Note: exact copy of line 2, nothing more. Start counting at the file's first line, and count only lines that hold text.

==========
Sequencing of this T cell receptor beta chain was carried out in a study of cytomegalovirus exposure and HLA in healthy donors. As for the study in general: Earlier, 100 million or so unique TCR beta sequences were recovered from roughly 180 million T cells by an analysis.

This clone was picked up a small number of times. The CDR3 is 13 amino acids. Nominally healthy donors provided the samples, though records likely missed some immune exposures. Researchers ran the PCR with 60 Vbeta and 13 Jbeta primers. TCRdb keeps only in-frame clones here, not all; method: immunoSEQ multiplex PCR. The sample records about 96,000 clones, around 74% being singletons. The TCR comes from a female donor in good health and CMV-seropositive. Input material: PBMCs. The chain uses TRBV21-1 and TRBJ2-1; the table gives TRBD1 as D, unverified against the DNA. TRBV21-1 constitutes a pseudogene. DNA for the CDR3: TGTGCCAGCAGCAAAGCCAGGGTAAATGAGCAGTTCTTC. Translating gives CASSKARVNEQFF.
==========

This clone was picked up a small number of times. The CDR3 is 13 amino acids. Nominally healthy donors provided the samples, though records likely missed some immune exposures. Researchers ran the PCR with 60 Vbeta and 13 Jbeta primers. TCRdb keeps only in-frame clones here, not all; method: immunoSEQ multiplex PCR. The sample records about 96,000 clones, around 74% being singletons. The TCR comes from a female donor in good health and CMV-seropositive. Input material: PBMCs. The chain uses TRBV21-1 and TRBJ2-1; the table gives TRBD1 as D, unverified against the DNA. TRBV21-1 constitutes a pseudogene. DNA for the CDR3: TGTGCCAGCAGCAAAGCCAGGGTAAATGAGCAGTTCTTC. Translating gives CASSKARVNEQFF.